Thomas Frank Birmingham was born in Bebee, Arkansas in 1869. After moving to Uvalde, Texas for his dad to practice medicine, Frank went on to college after finishing high school. Frank started his adult life at the age of 20 after graduating from Baylor University in 1889. Though his father wanted him to be a doctor like he was, Frank wanted to be a business man. Later in life though, he would receive a doctorate (PHD) from John Brown University.
After moving to Wylie for a job, Frank started a courtship with Hattie Housewright which would later prove itself in marriage in 1890. Shortly thereafter, the union produced a son, Franklin Ovid Birmingham. Wanting his son to learn the oil business from the ground up, Ovid traveled to West Texas to work in the oil fields in 1911. Unfortunately he died in October of that year while looking after his parents interest of the 99 Pumping Company in Electra, Texas. Typhoid Fever was the official cause of death. Ovidís body was prepared for burial and shipped via train back to Wylie where he is buried in the Wylie Cemetery. Ovid's bride had a hard year that year. She graduated high school, got married, became a widow, and became a mother to Lucile Birmingham. After a long and productive life, Lucile Birmingham Melcher passed away in Houston, Texas in 2006.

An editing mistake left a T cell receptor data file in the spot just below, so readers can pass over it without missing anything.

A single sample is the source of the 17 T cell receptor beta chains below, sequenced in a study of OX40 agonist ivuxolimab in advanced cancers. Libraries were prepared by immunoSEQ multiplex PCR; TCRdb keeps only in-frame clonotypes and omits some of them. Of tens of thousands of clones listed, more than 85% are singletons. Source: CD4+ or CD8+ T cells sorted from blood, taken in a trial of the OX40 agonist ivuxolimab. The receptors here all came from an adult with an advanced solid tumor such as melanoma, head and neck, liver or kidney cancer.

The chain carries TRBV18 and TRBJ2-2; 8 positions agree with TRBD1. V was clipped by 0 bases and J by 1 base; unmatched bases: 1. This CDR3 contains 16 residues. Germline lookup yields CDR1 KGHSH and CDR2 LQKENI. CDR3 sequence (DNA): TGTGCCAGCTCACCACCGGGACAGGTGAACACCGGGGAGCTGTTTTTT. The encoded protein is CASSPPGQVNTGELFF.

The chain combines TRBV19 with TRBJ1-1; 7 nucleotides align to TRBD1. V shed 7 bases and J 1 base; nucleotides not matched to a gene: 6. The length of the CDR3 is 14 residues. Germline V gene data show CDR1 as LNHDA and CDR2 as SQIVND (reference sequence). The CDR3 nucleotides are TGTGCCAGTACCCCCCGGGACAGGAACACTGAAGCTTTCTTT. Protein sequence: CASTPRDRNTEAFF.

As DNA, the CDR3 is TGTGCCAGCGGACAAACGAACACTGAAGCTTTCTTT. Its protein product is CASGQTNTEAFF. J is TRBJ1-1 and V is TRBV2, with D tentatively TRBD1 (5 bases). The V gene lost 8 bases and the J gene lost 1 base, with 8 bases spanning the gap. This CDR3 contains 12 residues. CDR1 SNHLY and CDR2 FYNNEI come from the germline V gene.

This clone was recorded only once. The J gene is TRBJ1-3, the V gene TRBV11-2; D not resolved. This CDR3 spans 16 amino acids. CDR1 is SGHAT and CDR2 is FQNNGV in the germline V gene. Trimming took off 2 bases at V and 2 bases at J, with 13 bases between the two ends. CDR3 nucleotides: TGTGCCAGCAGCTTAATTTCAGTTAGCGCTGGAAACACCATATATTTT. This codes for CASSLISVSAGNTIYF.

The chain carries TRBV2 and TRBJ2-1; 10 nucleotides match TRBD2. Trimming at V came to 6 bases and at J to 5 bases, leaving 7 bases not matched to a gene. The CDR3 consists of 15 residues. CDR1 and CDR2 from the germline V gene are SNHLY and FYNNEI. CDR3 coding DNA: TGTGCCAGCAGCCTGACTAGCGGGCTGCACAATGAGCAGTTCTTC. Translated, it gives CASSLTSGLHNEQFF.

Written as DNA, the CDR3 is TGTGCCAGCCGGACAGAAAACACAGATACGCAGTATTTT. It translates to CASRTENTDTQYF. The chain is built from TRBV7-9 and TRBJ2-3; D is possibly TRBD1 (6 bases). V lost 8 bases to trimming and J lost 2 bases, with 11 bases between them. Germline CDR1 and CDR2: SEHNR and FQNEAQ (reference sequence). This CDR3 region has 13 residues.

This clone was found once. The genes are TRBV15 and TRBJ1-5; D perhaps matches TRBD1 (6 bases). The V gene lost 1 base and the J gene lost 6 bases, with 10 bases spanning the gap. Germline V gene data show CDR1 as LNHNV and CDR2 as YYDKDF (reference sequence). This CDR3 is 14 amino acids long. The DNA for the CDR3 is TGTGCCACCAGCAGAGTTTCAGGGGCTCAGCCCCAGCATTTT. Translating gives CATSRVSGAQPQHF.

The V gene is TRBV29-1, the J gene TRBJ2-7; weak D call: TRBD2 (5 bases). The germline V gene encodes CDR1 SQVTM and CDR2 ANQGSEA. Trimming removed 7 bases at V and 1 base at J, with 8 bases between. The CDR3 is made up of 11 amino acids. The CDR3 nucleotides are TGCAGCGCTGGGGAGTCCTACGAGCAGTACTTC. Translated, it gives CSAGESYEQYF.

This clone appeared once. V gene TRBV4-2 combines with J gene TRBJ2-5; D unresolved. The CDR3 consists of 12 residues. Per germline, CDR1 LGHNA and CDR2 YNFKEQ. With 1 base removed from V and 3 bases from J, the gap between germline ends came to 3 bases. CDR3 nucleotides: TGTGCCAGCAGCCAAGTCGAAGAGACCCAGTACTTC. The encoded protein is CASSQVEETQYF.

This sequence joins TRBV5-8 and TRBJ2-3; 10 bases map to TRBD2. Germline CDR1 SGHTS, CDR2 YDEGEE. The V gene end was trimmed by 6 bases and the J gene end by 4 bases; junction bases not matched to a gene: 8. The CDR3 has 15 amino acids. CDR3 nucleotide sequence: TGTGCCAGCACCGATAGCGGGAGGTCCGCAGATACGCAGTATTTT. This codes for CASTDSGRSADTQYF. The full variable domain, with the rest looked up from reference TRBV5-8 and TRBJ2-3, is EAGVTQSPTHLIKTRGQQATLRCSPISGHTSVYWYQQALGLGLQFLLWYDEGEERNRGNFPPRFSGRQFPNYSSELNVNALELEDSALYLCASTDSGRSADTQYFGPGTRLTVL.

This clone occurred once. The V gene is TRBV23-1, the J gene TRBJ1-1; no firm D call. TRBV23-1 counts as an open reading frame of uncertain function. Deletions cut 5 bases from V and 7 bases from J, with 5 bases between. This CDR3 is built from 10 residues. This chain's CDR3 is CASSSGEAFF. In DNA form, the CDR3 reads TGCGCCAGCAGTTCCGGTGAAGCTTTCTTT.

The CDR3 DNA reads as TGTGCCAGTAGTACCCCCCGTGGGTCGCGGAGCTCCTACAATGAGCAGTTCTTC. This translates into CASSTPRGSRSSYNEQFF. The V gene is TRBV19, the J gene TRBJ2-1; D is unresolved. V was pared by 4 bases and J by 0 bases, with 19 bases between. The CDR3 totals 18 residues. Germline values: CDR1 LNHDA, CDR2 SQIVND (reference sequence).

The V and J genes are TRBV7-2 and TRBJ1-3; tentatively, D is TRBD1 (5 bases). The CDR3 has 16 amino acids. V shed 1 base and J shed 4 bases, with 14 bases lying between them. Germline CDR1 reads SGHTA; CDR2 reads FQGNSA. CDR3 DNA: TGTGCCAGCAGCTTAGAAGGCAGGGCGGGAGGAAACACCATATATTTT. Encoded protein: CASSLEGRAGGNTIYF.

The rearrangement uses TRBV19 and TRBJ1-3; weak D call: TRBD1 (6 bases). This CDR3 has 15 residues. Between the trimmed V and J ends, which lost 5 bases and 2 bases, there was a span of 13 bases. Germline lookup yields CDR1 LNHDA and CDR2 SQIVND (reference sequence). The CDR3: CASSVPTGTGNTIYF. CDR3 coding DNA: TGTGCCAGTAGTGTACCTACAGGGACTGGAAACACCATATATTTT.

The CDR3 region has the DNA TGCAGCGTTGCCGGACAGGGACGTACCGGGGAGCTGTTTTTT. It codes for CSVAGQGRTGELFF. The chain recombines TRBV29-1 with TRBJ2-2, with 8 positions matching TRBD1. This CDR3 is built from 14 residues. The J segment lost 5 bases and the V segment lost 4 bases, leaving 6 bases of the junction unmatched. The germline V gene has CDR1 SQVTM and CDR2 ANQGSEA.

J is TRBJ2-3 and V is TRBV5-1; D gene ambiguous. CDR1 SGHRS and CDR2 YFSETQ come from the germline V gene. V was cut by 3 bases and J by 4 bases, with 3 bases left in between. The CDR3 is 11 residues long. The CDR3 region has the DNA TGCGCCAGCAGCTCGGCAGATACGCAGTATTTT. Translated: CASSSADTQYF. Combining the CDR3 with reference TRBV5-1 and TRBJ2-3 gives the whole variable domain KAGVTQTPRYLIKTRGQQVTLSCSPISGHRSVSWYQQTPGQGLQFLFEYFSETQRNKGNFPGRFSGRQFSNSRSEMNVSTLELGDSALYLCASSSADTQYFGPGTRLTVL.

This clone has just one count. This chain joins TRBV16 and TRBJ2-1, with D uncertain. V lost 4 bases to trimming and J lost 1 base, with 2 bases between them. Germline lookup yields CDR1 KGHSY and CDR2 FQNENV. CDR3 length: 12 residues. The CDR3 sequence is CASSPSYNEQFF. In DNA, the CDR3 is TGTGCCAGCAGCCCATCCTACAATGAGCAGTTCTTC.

During Mr. Birmingham's life he made many generous contributions to the Wylie Independent School District (WISD). First, he was one of the leaders who founded the tax district that created WISD in 1901. He funded the construction of our first high school; he created a land trust in memory of his son and funded it twice; he donated a manual arts building and created a memorial scholarship in honor of his late sister, Pearl Birmingham. Additionally, he had printed and put up in each classroom, copies of the Declaration of Independence and the U.S. Constitution. For all of his generosity, all he asked was that students who benefited from these programs at the high school place flowers on his son's grave each year.
Wylie was not the only place that this kind philanthropist impacted. He founded a Boys Home, and supported other schools, churches, and civic organizations. In 1918 when two boys were found sleeping in trash bins, Mr. Birmingham founded what has become The Tulsa Boys Home. One-hundred and thirty troubled boys were helped within the next two years and the school thrives to this day.
Lastly, he was a member of the Knights of Pythias for 58 years. The Fraternal Order of Knights of Pythias and its members are dedicated to the cause of "Universal Peace." Pythians are pledged to the promotion of understanding among men of good will as the surest means of attaining Universal Peace.
In 1954, after 61 years of marriage, things would change. At the age of 85 with Hattie by his side in their home in Tulsa, Frank died; she would follow him four years later.